Skill games have helped and even saved small businesses. I could tell hundreds of stories of how businesses, along with fraternal clubs and veterans organizations, have benefited in exceptional ways from legal skill games.
Instead, I will just tell one story, my story. Sprankles Neighborhood Markets is a small family business run by my father, brother and I. We are a central place in the three towns where we are located. In 2018 we decided to try something new in our stores, adding skill games.
We had no idea just how much the games would change our business. For the first time, we were able to provide health benefits to our employees and provide free lunches for them, all through skill game revenue. This has allowed us to keep great staff. While many businesses around us have desperately posted “help wanted” signs in their windows, we have to turn people away who want to work for us.
Chances are you know a business, fire hall, fraternal club or veterans organization that also can tell you how much they benefit from skill games. Some of them would have closed their doors forever because of COVID if not for skill game revenue.
I am perplexed that casinos, owned by out-of-state behemoth companies, would attack small businesses like mine that are trying to make ends meet and take care of our employees. They want the government to shut down these machines that were deemed legal in a Pennsylvania court.
And their claim that my skill games are taking revenue away from casinos, when the nearest one is nearly an hour away from my store, is hard to swallow.
I highly doubt anyone planning a night out at Parx Casino, for example, decides on the way there to instead pull over at a Moose Lodge to play skill games. They are completely different experiences for patrons. For one thing, gambling is based on algorithms that guarantee the House wins – a lot. Skill games can be won every time with skill and patience.
Skill games are an important part of the small business economy in our state and will be one way those businesses make it beyond the current economic downturn and increasing price on all of their goods and services.
Pennsylvania Skill games, as well as skill games in various states, are manufactured in Williamsport and employ hundreds of Pennsylvanians. Parts for the games are made by companies across the commonwealth. Unlike casinos, much of the revenue from skill games stays in the state and the games mean millions of dollars in tax money through the industry. In fact, the skill game industry wants to pay more taxes and supports legislation introduced in the General Assembly that would further regulate skill games and place taxes on the games that would go into the state coffers.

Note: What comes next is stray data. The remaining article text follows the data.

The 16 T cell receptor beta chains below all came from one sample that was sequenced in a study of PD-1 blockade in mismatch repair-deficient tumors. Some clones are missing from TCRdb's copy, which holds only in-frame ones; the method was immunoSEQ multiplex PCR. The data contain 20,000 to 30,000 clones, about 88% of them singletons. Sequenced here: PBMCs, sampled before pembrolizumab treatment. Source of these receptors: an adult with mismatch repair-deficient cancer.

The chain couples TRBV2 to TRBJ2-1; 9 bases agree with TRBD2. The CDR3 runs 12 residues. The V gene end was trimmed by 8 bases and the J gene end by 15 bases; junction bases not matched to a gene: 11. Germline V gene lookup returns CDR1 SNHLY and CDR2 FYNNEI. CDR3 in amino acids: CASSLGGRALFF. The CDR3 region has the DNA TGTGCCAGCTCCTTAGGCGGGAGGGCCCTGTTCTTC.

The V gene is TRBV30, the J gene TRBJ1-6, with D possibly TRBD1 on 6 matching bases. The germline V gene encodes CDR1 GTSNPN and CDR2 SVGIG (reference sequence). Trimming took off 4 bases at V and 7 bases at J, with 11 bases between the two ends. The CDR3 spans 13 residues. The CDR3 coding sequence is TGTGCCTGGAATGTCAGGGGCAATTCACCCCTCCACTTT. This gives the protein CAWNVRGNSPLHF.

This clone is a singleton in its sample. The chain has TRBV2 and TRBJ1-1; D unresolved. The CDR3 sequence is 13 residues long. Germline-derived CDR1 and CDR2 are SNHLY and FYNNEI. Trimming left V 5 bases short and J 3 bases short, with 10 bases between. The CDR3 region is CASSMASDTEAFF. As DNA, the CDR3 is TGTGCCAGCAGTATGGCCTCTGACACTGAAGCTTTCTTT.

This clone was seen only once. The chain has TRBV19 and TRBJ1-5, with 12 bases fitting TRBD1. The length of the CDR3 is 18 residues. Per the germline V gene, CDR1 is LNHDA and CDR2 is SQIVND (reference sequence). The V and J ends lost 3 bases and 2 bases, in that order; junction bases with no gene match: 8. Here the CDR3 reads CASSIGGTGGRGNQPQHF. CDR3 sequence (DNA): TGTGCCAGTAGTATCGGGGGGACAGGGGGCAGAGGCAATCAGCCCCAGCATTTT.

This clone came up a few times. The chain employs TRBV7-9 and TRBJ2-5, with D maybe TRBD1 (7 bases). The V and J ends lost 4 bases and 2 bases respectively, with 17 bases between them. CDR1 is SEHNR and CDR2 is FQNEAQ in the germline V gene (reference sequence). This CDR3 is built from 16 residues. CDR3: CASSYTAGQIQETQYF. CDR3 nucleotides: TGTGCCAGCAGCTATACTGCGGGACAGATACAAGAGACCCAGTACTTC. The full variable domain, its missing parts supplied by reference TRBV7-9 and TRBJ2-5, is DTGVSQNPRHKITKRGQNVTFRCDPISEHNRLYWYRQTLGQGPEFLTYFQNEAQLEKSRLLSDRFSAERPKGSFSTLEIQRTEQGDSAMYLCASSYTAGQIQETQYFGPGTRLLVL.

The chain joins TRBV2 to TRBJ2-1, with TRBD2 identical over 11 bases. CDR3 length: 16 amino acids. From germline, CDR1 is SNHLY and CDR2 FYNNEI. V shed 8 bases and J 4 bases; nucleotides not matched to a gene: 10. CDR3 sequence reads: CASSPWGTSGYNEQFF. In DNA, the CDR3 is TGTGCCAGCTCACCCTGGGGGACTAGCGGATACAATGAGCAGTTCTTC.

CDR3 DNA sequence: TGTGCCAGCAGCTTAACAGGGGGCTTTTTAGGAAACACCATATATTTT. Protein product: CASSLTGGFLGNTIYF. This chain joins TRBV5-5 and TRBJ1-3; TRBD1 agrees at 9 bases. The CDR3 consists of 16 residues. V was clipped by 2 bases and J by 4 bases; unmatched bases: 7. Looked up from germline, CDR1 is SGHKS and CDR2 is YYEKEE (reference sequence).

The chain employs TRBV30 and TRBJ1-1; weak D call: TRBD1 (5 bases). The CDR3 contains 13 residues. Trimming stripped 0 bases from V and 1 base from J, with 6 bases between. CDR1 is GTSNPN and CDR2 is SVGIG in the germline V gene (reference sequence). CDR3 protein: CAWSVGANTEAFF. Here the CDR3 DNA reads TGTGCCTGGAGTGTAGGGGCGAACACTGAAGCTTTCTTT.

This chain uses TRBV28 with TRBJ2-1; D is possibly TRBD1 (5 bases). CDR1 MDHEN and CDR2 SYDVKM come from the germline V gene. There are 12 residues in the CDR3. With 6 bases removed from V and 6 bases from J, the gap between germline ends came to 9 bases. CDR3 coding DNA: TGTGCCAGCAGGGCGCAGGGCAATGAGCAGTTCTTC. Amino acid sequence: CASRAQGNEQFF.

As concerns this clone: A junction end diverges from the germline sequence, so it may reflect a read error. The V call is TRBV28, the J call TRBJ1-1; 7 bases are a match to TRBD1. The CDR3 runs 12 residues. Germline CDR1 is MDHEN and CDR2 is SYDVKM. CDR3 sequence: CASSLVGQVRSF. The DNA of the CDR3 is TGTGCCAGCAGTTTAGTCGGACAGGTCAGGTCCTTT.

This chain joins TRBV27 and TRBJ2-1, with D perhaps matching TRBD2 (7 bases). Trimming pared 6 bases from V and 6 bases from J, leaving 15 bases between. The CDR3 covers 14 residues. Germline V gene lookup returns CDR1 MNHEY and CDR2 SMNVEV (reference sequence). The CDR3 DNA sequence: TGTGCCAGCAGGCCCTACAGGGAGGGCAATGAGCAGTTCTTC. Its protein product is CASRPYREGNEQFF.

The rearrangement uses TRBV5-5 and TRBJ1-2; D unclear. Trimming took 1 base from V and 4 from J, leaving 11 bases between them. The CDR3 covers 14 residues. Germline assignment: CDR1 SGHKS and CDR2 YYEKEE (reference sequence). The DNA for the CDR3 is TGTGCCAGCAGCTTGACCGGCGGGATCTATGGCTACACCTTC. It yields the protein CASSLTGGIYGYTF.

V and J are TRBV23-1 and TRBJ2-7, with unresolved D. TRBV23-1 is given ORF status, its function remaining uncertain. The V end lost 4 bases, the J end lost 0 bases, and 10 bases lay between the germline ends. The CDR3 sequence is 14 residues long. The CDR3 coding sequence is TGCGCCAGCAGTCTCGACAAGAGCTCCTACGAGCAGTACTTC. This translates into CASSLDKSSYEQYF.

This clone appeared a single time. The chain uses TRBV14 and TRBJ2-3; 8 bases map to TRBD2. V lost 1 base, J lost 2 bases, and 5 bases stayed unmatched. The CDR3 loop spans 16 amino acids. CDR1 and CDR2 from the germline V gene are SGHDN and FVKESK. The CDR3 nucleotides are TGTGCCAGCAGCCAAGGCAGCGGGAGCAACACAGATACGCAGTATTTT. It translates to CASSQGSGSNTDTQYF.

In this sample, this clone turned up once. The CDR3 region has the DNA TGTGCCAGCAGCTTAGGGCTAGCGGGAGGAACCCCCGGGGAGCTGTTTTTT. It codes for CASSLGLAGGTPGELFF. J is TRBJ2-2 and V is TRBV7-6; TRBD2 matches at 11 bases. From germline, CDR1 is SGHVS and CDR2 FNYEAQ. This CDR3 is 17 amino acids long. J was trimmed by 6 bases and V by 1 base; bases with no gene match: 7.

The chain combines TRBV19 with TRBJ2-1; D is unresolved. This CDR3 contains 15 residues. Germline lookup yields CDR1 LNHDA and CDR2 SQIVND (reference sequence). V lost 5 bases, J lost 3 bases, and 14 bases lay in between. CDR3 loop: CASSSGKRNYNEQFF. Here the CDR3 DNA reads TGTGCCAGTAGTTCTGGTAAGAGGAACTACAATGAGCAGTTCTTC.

The casinos also are quick to say skill games have an impact the state lottery. I agree with them 100% that our stores have seen an impact. We have witnessed an increase in our lottery sales since we installed skill games. This is not conjecture like you hear from casinos but fact; we see it in the numbers we are required to report to the state Department of Revenue. We are not alone, many places that have both skill games and lottery machines will tell you the same.
In fact, independent economic studies have concluded that skill games do not negatively impact lottery sales. An economics professor at Villanova University has conducted exhaustive studies which find that in states where skill games operate, state lotteries have seen increased profits.
Opponents of skill games may like to visit casinos and enjoy the glitz and glamour of gambling, and that is great. Casinos are making record breaking revenue and that helps the state. However, I would invite them to come to Armstrong County and visit my family’s neighborhood grocery store. They won’t see flashing lights, hear ringing bells or walk past rows of slot machines. But they will see a few skill games and people having a good time while they contribute to the state economy and our hard-working employees.
This was a guest article written by Doug Sprankle, chair of Pennsylvania Taverns and Players Association, a new organization representing hundreds of small businesses, fraternal and social clubs that supports members’ interests in Harrisburg.
This article was originally published by Penn Live Patriot News on Aug. 19, 2022.